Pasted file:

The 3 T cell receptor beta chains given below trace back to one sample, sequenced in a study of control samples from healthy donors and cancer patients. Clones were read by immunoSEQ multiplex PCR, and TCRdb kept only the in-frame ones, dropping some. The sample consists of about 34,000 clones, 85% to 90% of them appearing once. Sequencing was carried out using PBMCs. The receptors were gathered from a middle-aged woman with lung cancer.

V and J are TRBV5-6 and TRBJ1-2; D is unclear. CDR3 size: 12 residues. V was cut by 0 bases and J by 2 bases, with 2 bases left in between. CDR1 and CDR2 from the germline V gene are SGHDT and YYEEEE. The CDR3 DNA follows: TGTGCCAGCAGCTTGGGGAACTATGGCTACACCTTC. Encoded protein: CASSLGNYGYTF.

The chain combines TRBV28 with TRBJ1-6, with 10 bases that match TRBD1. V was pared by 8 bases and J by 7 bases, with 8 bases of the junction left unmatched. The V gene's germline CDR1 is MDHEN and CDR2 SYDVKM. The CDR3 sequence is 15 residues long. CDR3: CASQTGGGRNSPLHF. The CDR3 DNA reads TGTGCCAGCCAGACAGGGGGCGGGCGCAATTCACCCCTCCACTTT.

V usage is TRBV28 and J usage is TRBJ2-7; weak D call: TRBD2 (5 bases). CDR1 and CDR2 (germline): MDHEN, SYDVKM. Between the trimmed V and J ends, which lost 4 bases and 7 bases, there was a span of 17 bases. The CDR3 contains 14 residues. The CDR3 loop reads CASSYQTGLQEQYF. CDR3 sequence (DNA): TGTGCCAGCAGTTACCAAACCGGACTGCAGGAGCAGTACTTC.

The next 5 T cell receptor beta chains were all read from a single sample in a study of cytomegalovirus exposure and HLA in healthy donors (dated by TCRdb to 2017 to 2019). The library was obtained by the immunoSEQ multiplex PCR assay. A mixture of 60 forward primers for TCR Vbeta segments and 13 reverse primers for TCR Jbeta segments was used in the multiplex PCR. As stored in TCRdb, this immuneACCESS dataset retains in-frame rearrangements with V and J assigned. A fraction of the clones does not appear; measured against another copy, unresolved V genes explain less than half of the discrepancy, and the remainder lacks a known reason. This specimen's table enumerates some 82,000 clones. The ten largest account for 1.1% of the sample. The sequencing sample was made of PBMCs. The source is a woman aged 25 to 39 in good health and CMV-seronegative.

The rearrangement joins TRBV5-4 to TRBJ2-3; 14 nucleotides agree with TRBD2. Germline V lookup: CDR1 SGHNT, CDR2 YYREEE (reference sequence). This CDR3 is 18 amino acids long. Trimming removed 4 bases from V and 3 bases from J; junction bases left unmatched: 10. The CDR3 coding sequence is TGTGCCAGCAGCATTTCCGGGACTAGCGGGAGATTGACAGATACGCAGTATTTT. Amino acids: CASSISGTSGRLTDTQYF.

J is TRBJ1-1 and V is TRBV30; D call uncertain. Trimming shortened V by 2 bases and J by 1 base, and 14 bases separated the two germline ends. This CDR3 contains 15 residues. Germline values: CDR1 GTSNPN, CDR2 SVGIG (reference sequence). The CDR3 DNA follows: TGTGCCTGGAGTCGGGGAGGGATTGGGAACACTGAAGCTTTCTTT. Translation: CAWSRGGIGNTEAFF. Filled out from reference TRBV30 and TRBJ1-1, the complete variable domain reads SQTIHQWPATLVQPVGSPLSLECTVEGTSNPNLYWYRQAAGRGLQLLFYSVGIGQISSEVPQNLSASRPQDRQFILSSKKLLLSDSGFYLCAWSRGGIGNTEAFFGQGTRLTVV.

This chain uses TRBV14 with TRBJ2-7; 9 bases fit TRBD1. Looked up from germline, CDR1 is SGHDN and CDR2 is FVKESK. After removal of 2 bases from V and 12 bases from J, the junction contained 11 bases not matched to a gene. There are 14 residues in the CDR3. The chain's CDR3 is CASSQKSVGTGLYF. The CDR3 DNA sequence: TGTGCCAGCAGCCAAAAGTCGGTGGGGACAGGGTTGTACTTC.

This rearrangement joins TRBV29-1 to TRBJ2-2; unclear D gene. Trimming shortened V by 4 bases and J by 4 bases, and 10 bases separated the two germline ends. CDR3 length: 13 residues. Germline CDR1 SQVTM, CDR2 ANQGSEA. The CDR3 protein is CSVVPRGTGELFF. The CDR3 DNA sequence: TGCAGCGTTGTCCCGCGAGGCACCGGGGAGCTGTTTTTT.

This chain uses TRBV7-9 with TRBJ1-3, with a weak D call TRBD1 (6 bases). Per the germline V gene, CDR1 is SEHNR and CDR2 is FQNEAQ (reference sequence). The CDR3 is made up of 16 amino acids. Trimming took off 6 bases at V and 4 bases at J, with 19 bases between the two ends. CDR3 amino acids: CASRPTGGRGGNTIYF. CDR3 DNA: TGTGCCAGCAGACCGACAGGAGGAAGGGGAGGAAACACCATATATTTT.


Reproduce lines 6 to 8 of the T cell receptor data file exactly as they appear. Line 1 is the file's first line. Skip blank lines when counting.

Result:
The rearrangement joins TRBV5-4 to TRBJ2-3; 14 nucleotides agree with TRBD2. Germline V lookup: CDR1 SGHNT, CDR2 YYREEE (reference sequence). This CDR3 is 18 amino acids long. Trimming removed 4 bases from V and 3 bases from J; junction bases left unmatched: 10. The CDR3 coding sequence is TGTGCCAGCAGCATTTCCGGGACTAGCGGGAGATTGACAGATACGCAGTATTTT. Amino acids: CASSISGTSGRLTDTQYF.

J is TRBJ1-1 and V is TRBV30; D call uncertain. Trimming shortened V by 2 bases and J by 1 base, and 14 bases separated the two germline ends. This CDR3 contains 15 residues. Germline values: CDR1 GTSNPN, CDR2 SVGIG (reference sequence). The CDR3 DNA follows: TGTGCCTGGAGTCGGGGAGGGATTGGGAACACTGAAGCTTTCTTT. Translation: CAWSRGGIGNTEAFF. Filled out from reference TRBV30 and TRBJ1-1, the complete variable domain reads SQTIHQWPATLVQPVGSPLSLECTVEGTSNPNLYWYRQAAGRGLQLLFYSVGIGQISSEVPQNLSASRPQDRQFILSSKKLLLSDSGFYLCAWSRGGIGNTEAFFGQGTRLTVV.

This chain uses TRBV14 with TRBJ2-7; 9 bases fit TRBD1. Looked up from germline, CDR1 is SGHDN and CDR2 is FVKESK. After removal of 2 bases from V and 12 bases from J, the junction contained 11 bases not matched to a gene. There are 14 residues in the CDR3. The chain's CDR3 is CASSQKSVGTGLYF. The CDR3 DNA sequence: TGTGCCAGCAGCCAAAAGTCGGTGGGGACAGGGTTGTACTTC.